“Your accounting package is usually recommended by accountants, whereas business owners are really looking for things that will help their business run more efficiently or grow,” Cooper says.

COST EFFECTIVE

Because the software is paid for on a rental basis and hosted by SaaSu, Cooper says there is no capital requirement upfront for clients, and the cost per year is half the price of comparable accounting packages.

While SaaSu represents an emerging trend amongst software generally, it is unlikely that the packaged software we have become accustomed to will disappear any time soon.

Other packages continue to evolve and develop at a steady pace. In April, Reckon released the latest version of its QuickBooks product, dubbed QBi. Around US$1 billion has been spent redeveloping the software, which now includes a structured software database embedded within the software to ensure that it can service the needs of growing businesses.

According to the chief executive officer of Reckon’s business division, Gavin Dixon, the advantage is that a new company can purchase a $29.95 software package that can scale up to 30 concurrent users running a business with turnover in the hundreds of millions dollars.

“The previous versions of QuickBooks haven’t been able to go above ten concurrent users and, if you had significant volumes, the performance degraded and you needed to condense or archive data in order to maintain a reasonable performance,” Dixon says. “The new version has no real limit.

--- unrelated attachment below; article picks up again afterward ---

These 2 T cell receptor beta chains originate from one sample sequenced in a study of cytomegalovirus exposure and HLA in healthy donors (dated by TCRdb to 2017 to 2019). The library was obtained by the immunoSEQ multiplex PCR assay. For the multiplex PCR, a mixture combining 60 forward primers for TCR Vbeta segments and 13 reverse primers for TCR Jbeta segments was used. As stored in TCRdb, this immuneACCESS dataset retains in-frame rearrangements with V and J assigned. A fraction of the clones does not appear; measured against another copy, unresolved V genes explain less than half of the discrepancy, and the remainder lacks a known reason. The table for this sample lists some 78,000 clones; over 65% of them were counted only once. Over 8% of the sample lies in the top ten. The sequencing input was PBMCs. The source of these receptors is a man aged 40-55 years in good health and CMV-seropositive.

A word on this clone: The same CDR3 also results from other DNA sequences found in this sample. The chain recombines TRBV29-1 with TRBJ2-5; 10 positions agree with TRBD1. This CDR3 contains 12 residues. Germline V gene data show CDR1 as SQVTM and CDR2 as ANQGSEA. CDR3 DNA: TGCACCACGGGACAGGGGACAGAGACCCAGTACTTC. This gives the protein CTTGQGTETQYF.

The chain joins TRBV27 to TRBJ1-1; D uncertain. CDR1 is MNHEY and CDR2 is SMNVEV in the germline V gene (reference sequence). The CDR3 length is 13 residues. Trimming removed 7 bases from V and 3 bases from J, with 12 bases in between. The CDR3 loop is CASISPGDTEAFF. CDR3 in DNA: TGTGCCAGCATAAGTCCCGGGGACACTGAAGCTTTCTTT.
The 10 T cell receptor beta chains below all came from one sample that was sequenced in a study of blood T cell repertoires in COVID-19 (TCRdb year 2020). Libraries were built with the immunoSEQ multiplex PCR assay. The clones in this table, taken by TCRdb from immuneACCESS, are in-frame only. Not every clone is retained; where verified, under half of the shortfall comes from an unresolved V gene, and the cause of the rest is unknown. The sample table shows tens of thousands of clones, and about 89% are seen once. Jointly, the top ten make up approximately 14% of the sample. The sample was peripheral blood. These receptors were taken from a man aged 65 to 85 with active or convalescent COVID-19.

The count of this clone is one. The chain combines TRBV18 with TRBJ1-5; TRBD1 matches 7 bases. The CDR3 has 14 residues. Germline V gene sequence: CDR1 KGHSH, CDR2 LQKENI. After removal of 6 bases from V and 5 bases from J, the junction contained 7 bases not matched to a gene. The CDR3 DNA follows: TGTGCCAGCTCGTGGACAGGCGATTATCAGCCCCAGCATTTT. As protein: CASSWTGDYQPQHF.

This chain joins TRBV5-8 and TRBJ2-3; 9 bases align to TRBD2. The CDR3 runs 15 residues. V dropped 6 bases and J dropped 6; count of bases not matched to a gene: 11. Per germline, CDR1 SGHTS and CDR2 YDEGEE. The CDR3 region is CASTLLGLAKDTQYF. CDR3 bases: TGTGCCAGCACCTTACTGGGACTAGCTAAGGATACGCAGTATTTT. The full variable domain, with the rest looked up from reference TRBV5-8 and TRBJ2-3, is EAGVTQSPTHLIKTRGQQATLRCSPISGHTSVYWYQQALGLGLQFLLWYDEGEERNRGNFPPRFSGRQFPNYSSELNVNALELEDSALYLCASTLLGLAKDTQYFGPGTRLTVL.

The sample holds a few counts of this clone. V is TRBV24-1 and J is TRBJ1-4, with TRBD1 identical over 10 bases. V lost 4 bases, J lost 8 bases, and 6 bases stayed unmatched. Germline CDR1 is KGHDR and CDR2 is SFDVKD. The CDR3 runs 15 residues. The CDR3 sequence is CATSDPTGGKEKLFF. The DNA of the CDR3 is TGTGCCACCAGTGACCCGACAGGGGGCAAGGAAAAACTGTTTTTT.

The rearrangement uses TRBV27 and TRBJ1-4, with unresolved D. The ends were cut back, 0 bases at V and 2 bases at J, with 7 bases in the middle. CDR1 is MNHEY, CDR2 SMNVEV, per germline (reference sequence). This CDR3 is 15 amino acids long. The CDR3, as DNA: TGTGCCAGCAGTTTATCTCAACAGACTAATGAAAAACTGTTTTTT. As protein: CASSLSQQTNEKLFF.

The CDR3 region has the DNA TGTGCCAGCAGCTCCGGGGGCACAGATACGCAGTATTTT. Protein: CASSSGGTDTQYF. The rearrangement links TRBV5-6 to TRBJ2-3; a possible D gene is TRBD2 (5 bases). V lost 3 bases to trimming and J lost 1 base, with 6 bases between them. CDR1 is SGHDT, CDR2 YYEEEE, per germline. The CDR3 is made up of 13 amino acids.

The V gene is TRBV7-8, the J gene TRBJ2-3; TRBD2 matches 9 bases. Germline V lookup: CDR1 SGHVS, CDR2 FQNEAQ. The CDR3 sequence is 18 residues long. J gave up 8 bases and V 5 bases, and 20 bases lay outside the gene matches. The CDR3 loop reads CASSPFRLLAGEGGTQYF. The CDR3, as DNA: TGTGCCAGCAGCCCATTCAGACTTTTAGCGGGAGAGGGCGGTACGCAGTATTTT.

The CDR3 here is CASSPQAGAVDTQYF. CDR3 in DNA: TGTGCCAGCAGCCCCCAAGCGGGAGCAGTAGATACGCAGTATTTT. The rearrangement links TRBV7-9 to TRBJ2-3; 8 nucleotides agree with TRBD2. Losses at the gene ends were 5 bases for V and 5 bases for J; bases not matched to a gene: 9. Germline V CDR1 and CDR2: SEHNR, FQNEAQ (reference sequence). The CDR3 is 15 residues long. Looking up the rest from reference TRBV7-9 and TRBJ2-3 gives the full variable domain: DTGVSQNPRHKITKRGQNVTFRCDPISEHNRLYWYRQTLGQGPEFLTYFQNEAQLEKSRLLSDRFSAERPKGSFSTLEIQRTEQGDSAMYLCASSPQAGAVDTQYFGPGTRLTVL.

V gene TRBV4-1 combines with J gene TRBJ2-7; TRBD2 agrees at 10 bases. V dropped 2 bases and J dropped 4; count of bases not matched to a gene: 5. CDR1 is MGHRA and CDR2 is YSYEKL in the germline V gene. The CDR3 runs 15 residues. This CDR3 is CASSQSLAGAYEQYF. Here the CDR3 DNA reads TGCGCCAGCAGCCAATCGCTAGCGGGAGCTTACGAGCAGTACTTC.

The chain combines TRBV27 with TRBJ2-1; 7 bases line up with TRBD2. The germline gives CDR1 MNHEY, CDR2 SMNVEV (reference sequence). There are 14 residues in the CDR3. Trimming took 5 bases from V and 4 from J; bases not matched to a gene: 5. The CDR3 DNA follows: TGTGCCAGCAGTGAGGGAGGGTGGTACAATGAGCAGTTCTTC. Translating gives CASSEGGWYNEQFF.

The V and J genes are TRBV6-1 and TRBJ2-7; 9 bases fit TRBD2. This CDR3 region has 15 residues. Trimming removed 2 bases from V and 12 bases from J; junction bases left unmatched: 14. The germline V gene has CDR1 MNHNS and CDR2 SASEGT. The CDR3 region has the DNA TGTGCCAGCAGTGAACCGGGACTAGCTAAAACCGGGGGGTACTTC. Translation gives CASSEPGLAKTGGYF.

“In the past, once customers grew out of QuickBooks or MYOB Premier they needed to go to an enterprise resource planning solution like Exapta, but those kinds of products have a different order or magnitude in terms of cost and complexity.”

Dixon says in one instance a client was investigating switching to an ERP application, but was put off by the purchase price of $136,000 and $27,000 in maintenance costs. By comparison, QuickBooks cost only $5,250 and $3,000 in annual maintenance.

MORE FUNCTIONALITY EQUALS MORE VALUE

“As you go up the range you get more function and at the enterprise level you get things like manufacturing and dynamic inventory allocation, a user-driven report writer and user security. You get all sorts of things that you would never dream of in the lower end products. But in fact the software is exactly the same from the smallest to the largest; it is just that we turn features off as you go down the range.

“Also, it retains that same user interface all the way through. That will help our users in terms of their learning curve and their return-on-investment. The more functionality that you can actually use, the more value you can get out of it. Most times accounting software is designed by accountants for accountants and QuickBooks has philosophically said most people that run businesses are not accountants so it is better to create a solution that works for ordinary people.”